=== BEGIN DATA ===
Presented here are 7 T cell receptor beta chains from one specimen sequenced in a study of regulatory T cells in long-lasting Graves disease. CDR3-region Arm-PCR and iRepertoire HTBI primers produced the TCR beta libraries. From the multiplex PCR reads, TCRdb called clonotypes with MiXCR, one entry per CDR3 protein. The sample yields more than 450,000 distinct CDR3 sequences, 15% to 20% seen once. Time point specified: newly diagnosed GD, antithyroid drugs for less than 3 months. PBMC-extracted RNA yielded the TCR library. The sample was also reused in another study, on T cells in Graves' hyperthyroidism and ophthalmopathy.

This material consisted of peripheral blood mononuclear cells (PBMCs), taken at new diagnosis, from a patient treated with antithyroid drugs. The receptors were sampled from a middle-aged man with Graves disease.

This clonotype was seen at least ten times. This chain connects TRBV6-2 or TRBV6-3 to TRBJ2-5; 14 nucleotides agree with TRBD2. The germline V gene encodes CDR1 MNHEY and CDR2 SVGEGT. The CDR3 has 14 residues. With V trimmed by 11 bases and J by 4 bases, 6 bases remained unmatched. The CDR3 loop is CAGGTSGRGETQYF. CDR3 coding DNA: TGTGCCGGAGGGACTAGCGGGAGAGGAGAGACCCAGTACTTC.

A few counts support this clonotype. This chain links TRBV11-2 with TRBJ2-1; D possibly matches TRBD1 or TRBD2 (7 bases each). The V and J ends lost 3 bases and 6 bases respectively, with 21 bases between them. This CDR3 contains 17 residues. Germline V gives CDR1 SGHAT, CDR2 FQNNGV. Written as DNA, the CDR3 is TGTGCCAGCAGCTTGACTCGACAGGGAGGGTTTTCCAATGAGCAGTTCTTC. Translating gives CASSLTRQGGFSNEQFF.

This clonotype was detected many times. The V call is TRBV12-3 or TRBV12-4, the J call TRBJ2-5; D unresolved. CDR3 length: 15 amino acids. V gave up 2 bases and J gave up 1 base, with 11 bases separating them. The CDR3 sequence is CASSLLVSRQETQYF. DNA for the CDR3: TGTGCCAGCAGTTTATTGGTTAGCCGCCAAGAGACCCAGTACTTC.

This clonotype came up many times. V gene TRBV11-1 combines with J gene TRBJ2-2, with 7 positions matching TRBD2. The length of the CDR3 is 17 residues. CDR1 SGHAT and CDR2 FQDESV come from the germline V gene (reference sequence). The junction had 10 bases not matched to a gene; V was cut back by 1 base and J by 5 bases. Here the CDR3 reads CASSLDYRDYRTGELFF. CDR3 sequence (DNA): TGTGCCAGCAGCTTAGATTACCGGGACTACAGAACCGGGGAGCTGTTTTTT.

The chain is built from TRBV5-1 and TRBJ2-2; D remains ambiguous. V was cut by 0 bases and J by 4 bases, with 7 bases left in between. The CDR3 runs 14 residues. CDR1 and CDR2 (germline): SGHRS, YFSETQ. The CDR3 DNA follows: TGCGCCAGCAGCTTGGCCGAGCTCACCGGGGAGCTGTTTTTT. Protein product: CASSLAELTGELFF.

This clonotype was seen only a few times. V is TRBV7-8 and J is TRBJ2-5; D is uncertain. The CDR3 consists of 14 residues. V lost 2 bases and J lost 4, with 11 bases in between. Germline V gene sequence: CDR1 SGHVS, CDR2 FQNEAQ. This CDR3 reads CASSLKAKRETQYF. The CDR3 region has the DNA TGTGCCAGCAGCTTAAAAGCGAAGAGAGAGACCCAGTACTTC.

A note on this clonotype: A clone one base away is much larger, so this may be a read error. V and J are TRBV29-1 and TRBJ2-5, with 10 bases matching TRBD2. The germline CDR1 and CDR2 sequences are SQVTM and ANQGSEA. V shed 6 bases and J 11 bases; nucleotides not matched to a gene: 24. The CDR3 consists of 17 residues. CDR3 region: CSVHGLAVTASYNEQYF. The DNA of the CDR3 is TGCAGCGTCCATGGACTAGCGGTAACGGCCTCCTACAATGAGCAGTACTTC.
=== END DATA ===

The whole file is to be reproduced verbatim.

Presented here are 7 T cell receptor beta chains from one specimen sequenced in a study of regulatory T cells in long-lasting Graves disease. CDR3-region Arm-PCR and iRepertoire HTBI primers produced the TCR beta libraries. From the multiplex PCR reads, TCRdb called clonotypes with MiXCR, one entry per CDR3 protein. The sample yields more than 450,000 distinct CDR3 sequences, 15% to 20% seen once. Time point specified: newly diagnosed GD, antithyroid drugs for less than 3 months. PBMC-extracted RNA yielded the TCR library. The sample was also reused in another study, on T cells in Graves' hyperthyroidism and ophthalmopathy.

This material consisted of peripheral blood mononuclear cells (PBMCs), taken at new diagnosis, from a patient treated with antithyroid drugs. The receptors were sampled from a middle-aged man with Graves disease.

This clonotype was seen at least ten times. This chain connects TRBV6-2 or TRBV6-3 to TRBJ2-5; 14 nucleotides agree with TRBD2. The germline V gene encodes CDR1 MNHEY and CDR2 SVGEGT. The CDR3 has 14 residues. With V trimmed by 11 bases and J by 4 bases, 6 bases remained unmatched. The CDR3 loop is CAGGTSGRGETQYF. CDR3 coding DNA: TGTGCCGGAGGGACTAGCGGGAGAGGAGAGACCCAGTACTTC.

A few counts support this clonotype. This chain links TRBV11-2 with TRBJ2-1; D possibly matches TRBD1 or TRBD2 (7 bases each). The V and J ends lost 3 bases and 6 bases respectively, with 21 bases between them. This CDR3 contains 17 residues. Germline V gives CDR1 SGHAT, CDR2 FQNNGV. Written as DNA, the CDR3 is TGTGCCAGCAGCTTGACTCGACAGGGAGGGTTTTCCAATGAGCAGTTCTTC. Translating gives CASSLTRQGGFSNEQFF.

This clonotype was detected many times. The V call is TRBV12-3 or TRBV12-4, the J call TRBJ2-5; D unresolved. CDR3 length: 15 amino acids. V gave up 2 bases and J gave up 1 base, with 11 bases separating them. The CDR3 sequence is CASSLLVSRQETQYF. DNA for the CDR3: TGTGCCAGCAGTTTATTGGTTAGCCGCCAAGAGACCCAGTACTTC.

This clonotype came up many times. V gene TRBV11-1 combines with J gene TRBJ2-2, with 7 positions matching TRBD2. The length of the CDR3 is 17 residues. CDR1 SGHAT and CDR2 FQDESV come from the germline V gene (reference sequence). The junction had 10 bases not matched to a gene; V was cut back by 1 base and J by 5 bases. Here the CDR3 reads CASSLDYRDYRTGELFF. CDR3 sequence (DNA): TGTGCCAGCAGCTTAGATTACCGGGACTACAGAACCGGGGAGCTGTTTTTT.

The chain is built from TRBV5-1 and TRBJ2-2; D remains ambiguous. V was cut by 0 bases and J by 4 bases, with 7 bases left in between. The CDR3 runs 14 residues. CDR1 and CDR2 (germline): SGHRS, YFSETQ. The CDR3 DNA follows: TGCGCCAGCAGCTTGGCCGAGCTCACCGGGGAGCTGTTTTTT. Protein product: CASSLAELTGELFF.

This clonotype was seen only a few times. V is TRBV7-8 and J is TRBJ2-5; D is uncertain. The CDR3 consists of 14 residues. V lost 2 bases and J lost 4, with 11 bases in between. Germline V gene sequence: CDR1 SGHVS, CDR2 FQNEAQ. This CDR3 reads CASSLKAKRETQYF. The CDR3 region has the DNA TGTGCCAGCAGCTTAAAAGCGAAGAGAGAGACCCAGTACTTC.

A note on this clonotype: A clone one base away is much larger, so this may be a read error. V and J are TRBV29-1 and TRBJ2-5, with 10 bases matching TRBD2. The germline CDR1 and CDR2 sequences are SQVTM and ANQGSEA. V shed 6 bases and J 11 bases; nucleotides not matched to a gene: 24. The CDR3 consists of 17 residues. CDR3 region: CSVHGLAVTASYNEQYF. The DNA of the CDR3 is TGCAGCGTCCATGGACTAGCGGTAACGGCCTCCTACAATGAGCAGTACTTC.